Museum offers vivid look at Howard life in Civil War

NEIGHBORS

Artifacts: The exhibit at the B&O Railroad Station Museum includes the effects of Union soldiers stationed nearby during the Civil War.

May 08, 2000|By William Lowe | William Lowe,SPECIAL TO THE SUN

READERS with an interest in Civil War and Howard County history will likely enjoy visiting the Ellicott City B&O Railroad Station Museum this month.

The museum, which is housed in the original 1830 Ellicott's Mills station building, will rotate exhibits at the end of the month, replacing "Civil War -- The Maryland Story" with its "Roads to Rails" exhibit.

Despite the title's statewide scope, the museum exhibit focuses on Howard County and on Ellicott's Mills during the Civil War years.

Although the area was fortunate to be spared the large-scale combat that etched in blood the name "Antietam" in the American memory, Ellicott's Mills and Howard County were far from immune to the war's effects.

"Civil War -- The Maryland Story" provides an excellent introduction to the important though comparatively tranquil role played by Ellicott's Mills and its residents from 1861-1865.

Howard County in 1861 reflected the national conflict. Some of the employees at Ellicott's Mills, and at other mills in the Patapsco River Valley, were first-generation, free-thinking immigrants. These industrial workers found more to identify with in the urban North than in the agrarian South.

Rural Howard County, which included large slaveholding plantations, identified socially and economically with the South. Many members of the county's most prominent families enlisted in the Confederate army. Throughout Eastern and Southern Maryland, the majority of counties shared Howard's Confederate sympathies.

Surrounded by a countryside full of pro-Confederate sentiment, the mills and the rail line along the Patapsco River occupied precarious positions when the war began in 1861. The B&O's Washington branch provided a vital link between the Washington and points north.

Furthermore, loss of control of the B&O main line, which ran from Baltimore to Ellicott's Mills and points west, would enable the transport by rail of supplies to Harper's Ferry for use by the Confederacy.

Life in and around Ellicott's Mills during the tense opening months of the war is the focus of the museum's historical film. The film, which was produced by the museum for use in Howard County public schools, uses archive photos, illustrations and re-enactments to accompany a narrative of how Ellicott's Mills and the rail line were secured for the Union.

The film is shown in the 1885 freight house, which also houses a historically accurate scale model of the first 13 miles of operating railroad in the United States. The model features running miniature trains and scale models of all structures along the line, including the mills along the Patapsco between the Thomas Viaduct and Ellicott's Mills.

In addition to the film and scale model, the museum's Civil War exhibit contains a remarkable collection of photographs of Union soldiers in camp in the Ellicott's Mills area. Uniforms, haversacks and other artifacts of the Union soldiers stationed around Ellicott's Mills are featured in the exhibit as well.

On weekends, volunteers in period dress lend a sense of immediacy to the exhibit. These living historians include members of the Patapsco Guard and Patapsco Citizens. The original Patapsco Guard was formed by Ellicott's Mills resident and hotel owner James McGowan. The Guard's primary duty during the war consisted of defending the station and the rail line around Ellicott's Mills.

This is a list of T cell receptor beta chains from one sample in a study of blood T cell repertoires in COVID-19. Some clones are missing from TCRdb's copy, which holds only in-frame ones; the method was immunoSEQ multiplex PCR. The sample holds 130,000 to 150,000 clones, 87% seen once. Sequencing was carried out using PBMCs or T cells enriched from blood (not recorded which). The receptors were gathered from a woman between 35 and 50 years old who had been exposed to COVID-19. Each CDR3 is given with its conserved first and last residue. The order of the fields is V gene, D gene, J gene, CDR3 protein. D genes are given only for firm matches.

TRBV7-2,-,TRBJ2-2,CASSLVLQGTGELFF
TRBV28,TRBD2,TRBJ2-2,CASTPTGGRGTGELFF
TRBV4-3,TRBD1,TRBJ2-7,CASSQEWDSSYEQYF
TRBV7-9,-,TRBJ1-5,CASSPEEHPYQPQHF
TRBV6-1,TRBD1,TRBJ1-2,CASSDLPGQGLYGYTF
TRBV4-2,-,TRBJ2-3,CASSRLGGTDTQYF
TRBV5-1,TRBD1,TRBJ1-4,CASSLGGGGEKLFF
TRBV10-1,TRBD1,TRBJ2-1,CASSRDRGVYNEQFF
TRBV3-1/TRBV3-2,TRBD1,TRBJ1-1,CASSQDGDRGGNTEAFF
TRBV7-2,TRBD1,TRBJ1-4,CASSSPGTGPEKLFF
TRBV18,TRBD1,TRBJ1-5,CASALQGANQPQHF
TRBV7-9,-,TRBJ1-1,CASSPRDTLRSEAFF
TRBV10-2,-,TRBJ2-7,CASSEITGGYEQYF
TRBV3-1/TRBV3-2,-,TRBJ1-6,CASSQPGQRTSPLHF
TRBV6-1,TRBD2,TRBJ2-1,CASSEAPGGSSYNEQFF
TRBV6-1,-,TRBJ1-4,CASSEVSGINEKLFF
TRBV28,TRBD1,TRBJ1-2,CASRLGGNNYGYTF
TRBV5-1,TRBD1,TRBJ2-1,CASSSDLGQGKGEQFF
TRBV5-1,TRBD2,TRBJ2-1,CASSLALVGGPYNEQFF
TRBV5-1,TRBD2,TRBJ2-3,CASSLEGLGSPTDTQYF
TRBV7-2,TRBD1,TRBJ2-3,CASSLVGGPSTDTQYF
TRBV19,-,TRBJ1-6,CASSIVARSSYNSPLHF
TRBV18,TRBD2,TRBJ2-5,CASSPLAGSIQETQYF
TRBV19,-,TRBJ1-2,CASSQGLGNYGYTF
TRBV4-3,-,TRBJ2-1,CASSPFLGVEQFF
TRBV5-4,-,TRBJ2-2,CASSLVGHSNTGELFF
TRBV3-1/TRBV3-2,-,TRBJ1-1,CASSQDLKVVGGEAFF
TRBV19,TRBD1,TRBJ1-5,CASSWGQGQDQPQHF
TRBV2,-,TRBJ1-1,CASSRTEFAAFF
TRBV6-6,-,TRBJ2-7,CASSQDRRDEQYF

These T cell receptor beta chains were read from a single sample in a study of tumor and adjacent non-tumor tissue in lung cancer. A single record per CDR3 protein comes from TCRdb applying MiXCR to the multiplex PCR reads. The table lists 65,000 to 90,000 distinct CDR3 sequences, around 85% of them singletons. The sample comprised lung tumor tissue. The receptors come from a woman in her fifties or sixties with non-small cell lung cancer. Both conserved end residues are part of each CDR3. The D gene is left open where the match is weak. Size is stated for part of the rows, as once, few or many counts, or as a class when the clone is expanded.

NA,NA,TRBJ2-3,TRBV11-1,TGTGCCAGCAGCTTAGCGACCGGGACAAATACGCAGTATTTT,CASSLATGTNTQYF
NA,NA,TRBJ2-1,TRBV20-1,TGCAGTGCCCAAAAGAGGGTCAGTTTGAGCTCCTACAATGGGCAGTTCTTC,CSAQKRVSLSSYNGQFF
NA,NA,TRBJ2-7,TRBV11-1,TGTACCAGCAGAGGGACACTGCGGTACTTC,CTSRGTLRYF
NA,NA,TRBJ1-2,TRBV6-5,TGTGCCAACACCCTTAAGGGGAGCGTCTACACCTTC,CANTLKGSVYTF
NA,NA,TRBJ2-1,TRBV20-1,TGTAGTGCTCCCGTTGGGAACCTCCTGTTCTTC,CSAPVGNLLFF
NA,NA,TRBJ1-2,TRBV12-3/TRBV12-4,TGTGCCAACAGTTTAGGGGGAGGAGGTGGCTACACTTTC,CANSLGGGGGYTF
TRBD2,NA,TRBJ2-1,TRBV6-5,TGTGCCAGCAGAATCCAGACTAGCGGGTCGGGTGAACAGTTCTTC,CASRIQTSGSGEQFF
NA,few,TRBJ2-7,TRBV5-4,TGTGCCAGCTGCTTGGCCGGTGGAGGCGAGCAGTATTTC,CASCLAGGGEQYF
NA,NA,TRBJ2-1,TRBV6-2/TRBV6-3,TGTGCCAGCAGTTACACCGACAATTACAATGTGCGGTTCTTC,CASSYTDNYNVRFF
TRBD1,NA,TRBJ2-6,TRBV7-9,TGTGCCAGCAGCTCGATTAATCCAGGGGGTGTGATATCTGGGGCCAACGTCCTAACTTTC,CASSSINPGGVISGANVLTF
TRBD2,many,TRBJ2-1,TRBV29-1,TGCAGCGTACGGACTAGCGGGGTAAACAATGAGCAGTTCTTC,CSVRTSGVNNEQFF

Although the Patapsco Guard fought only in several limited engagements, the Guard was well acquainted with the destructive effects of war. In July 1863, the Guard was sent to Gettysburg on a most gruesome assignment: burial detail in the wake of the great battle fought there. Members of today's Patapsco Guard bring to life this and other stories of the war at the Ellicott City B&O Railroad Station Museum.

"Most of our visitors agree that the Patapsco Guard living historians are wonderful," said museum director Lisa Mason-Chaney.

Those who are unable to attend the exhibit this month will have another opportunity in February. The Civil War exhibit is one of three in the museum's annual rotation.

Information: 410-461-1944.

Post-prom party

The Mount Hebron PTSA will hold its Third Annual Chemical-Free After Prom Party from midnight to 4 a.m Sunday at Planet Hollywood in Baltimore.

The PTSA planning committee is accepting donations of prizes and money from area businesses, organizations and individuals.

Donations should be sent to the Mount Hebron PTSA at 2315 Ridge Tree Court, Ellicott City, MD 21042.

Information: Ellen Schurachio, 410-461-4222, or Cathy Melvin, 410- 465-5586.

Essay winner

On Friday, Lindsey Gormus, an eighth-grader at Elkridge Landing Middle School, received first place in the Maryland Association of Family and Consumer Sciences' "Family and Consumer Sciences and Me" essay contest.

Lindsey's prize was a $500 savings bond. Lindsey's family and consumer sciences teacher at Elkridge Landing is Linda Inouye.

Excellence in this area runs in the family: Lindsey's grandmother, Norma Hetrick, is a retired family and consumer sciences teacher.

Spaghetti dinner

Boy Scout Troop 944 will hold a Spaghetti Dinner from 5: 30 p.m. to 8 p.m. Saturday at the Bethany United Methodist Church, 2875 Bethany Lane, Ellicott City.

The dinner is a major fund-raiser for the troop.

Scouts will be involved in all aspects of the dinner, including the cooking.

The cost is $6; $4 for children ages 5 to 11; free for children younger than age 5.

Information: Robert Gordon, 410-752-9749.

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